Not as­sertive enough

Nairobi Law Monthly - - Cover Story -

Ex­ec­u­tive con­tin­ues to hold the sword and the Leg­is­la­ture the bread, but the CJ could be bolder and play less of ‘good cop'

ap­point­ments, the gen­der ra­tion be­tween men and women has in­creased to within lev­els of 45-55 per cent. The em­ploy­ment of dis­abled per­sons has also risen even if only with a pal­try 1.1 pc. The CJ has also made at­tempts at has­ten­ing the de­ter­mi­na­tion of traf­fic of­fences by in­tro­duc­ing mo­bile courts along ma­jor high­ways. This par­tic­u­lar ven­ture how­ever turned out to have been a sig­nif­i­cant mis­cal­cu­la­tion on his part as for, far from serv­ing their in­tended pur­pose, they turned out to be dens of cor­rup­tion.

Not one to give up, how­ever, the CJ in June 2015 in­tro­duced new guide­lines aimed at guid­ing courts across the coun­try in han­dling traf­fic cases. As well, in what has wrongly been de­scribed by many as be­ing tan­ta­mount to ju­di­cial ac­tivism, the Chief Jus­tice has over and again sought to stand up against the Ex­ec­u­tive and the Leg­is­la­ture for what he con­sid­ers to be un­war­ranted in­tru­sion from those quar­ters.

While he is cel­e­brated for th­ese achieve­ments, some have sought to cas­ti­gate him for among other is­sues, his fail­ure to reign in on run­away cor­rup­tion in the Ju­di­ciary. The big­gest pro­po­nents of this ar­gu­ment have so far been the Ni­cholas Gumbo-led Par­lia­men­tary Ac­counts Com­mit­tee. Cu­ri­ously, while point­ing out his fail­ures, the com­mit­tee failed to find him di­rectly re­spon­si­ble for any of the acts of cor­rup­tion the Ju­di­ciary has been ac­cused of. Mean­while, the CJ'S pop­u­lar­ity con­tin­ues to soar, if opin­ion polls are any­thing to go by.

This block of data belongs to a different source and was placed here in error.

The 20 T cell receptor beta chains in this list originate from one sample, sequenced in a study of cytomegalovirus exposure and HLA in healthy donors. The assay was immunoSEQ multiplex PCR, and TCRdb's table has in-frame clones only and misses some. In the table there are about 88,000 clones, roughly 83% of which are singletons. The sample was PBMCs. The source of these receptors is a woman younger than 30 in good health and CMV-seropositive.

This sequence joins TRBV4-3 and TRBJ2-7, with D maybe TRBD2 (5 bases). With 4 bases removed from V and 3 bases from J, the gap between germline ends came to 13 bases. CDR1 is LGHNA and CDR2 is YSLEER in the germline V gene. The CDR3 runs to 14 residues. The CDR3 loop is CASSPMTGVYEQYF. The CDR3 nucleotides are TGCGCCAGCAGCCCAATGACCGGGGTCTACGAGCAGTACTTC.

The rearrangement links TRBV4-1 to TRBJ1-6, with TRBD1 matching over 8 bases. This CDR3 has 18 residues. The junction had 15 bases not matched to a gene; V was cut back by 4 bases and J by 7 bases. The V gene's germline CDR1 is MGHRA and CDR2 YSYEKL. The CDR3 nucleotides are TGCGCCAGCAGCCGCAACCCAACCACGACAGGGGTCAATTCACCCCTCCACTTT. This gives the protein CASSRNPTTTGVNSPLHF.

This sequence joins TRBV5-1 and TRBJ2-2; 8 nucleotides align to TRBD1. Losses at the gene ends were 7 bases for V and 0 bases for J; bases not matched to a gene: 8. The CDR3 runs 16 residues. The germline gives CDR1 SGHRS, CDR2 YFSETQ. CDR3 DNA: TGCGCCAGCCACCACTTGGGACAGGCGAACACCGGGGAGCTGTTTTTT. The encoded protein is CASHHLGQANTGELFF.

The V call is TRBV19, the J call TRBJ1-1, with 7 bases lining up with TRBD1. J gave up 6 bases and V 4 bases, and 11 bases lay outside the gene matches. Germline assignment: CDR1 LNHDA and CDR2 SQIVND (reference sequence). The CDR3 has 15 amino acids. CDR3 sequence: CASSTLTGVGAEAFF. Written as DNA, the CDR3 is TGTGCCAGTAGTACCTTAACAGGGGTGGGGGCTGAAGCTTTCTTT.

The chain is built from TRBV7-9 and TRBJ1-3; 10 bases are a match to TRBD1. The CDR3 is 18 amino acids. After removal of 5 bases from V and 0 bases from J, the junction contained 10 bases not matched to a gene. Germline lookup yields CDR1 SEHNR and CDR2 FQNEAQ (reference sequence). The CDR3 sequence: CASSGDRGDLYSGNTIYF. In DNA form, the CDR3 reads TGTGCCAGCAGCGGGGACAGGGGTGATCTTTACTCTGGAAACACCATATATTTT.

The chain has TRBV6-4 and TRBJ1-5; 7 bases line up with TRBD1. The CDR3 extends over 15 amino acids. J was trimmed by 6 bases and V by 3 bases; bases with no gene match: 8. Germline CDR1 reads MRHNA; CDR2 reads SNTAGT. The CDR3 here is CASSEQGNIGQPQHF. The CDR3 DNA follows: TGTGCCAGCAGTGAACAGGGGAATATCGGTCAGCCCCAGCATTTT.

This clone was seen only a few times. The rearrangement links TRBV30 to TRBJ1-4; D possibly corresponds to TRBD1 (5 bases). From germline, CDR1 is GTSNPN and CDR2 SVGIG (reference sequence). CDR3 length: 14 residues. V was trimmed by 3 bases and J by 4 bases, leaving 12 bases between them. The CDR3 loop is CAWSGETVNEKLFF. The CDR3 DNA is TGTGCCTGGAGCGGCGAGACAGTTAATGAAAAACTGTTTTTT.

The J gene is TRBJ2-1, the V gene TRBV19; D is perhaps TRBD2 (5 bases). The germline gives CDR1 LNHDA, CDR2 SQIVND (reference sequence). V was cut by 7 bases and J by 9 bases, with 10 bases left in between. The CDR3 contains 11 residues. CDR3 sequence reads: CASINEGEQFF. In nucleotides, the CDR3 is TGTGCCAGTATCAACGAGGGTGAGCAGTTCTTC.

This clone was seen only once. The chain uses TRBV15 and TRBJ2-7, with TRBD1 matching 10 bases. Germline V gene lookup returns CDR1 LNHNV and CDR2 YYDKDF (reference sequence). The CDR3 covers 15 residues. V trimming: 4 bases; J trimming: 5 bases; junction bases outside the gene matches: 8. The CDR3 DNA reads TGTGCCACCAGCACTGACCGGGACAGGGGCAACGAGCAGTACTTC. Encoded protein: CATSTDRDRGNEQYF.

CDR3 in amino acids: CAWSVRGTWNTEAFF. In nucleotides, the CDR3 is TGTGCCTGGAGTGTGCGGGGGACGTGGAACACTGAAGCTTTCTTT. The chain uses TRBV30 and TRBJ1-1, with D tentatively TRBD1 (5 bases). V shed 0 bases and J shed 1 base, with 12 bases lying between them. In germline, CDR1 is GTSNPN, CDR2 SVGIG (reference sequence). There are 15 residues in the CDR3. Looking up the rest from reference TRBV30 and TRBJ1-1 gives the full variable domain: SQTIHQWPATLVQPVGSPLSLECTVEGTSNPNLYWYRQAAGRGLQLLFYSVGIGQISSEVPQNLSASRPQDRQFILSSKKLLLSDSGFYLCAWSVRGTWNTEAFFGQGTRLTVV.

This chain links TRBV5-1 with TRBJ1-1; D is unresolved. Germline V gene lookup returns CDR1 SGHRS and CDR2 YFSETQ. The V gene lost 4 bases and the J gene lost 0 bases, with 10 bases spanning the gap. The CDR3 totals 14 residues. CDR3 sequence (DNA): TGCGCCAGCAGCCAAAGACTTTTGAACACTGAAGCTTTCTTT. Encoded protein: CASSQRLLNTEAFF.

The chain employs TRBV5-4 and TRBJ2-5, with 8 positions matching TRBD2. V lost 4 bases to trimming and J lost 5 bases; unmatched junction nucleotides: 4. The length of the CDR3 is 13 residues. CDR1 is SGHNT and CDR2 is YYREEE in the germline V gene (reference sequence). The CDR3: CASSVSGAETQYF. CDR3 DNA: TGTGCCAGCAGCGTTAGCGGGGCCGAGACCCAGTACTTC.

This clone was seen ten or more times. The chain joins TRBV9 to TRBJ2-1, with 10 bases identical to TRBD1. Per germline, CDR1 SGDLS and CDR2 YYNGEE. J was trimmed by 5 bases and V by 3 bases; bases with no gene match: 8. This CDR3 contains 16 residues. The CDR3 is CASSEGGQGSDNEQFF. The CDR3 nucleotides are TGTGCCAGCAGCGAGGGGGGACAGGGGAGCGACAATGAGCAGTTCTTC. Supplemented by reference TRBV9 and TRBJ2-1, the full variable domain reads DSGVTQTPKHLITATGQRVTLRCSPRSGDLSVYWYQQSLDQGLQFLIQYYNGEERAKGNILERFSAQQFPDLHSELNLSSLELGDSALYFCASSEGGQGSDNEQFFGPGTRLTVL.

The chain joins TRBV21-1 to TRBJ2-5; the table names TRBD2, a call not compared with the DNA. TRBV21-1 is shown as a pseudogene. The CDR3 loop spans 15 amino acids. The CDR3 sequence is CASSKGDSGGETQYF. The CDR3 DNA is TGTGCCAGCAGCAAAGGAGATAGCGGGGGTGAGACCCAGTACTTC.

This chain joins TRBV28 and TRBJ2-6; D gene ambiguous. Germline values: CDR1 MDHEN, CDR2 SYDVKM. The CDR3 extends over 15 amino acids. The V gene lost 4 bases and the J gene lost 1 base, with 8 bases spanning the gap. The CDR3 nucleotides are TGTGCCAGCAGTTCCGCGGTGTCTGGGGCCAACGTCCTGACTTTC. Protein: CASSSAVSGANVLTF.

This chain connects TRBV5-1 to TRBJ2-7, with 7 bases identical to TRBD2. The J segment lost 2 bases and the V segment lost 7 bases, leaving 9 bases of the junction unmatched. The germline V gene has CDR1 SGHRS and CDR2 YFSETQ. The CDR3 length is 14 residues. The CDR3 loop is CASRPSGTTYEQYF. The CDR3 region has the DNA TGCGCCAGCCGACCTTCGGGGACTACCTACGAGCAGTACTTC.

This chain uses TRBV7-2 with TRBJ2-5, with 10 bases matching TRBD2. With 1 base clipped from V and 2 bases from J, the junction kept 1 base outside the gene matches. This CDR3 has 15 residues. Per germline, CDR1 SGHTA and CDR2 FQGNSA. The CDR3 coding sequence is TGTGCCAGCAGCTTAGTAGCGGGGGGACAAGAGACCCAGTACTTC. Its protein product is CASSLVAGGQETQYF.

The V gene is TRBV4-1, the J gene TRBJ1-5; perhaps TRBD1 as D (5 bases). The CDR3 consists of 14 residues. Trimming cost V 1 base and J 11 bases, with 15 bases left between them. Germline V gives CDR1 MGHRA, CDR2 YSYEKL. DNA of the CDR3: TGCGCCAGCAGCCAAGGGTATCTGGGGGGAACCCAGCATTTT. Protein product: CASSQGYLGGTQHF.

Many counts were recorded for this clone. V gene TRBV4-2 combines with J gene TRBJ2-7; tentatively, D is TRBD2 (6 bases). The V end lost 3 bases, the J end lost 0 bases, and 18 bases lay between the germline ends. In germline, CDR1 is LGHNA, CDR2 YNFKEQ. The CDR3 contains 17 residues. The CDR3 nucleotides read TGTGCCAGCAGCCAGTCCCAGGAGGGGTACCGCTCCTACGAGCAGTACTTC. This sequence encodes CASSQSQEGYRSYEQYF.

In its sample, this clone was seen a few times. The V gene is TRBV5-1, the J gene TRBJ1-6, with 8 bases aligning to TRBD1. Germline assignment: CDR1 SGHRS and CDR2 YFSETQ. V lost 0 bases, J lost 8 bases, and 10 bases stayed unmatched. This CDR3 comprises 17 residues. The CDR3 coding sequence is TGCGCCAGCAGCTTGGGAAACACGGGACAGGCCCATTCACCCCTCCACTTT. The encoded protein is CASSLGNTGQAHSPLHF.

A group of prac­ti­tion­ers from the coast has also come out to con­demn his ac­tion of set­ting the Court of Ap­peal head­quar­ters in Malindi in­stead of Mom­basa where it “ideally ought to have been” when “le­gal traf­fic” is con­sid­ered. This group has fur­ther pointed out iso­lated ad­min­is­tra­tive fail­ures such as the re­place­ment of Jus­tice Richard Mwongo which never came to fruition; the clam­our for the im­me­di­ate re­ver­sal of the tem­po­rary de­ploy­ment of Jus­tice Fran­cis Tuiyot to the Bu­sia High Court, which the CJ never took heed of, to­gether with a host of trans­fers they con­sid­ered un­war­ranted.

His fail­ure to ad­e­quately in­form and thus pre­pare the Govern­ment for the loom­ing ju­di­cial cri­sis in which close to 60 judges are set for re­tire­ment in an elec­tion year has also been pointed put as a sig­nifi-

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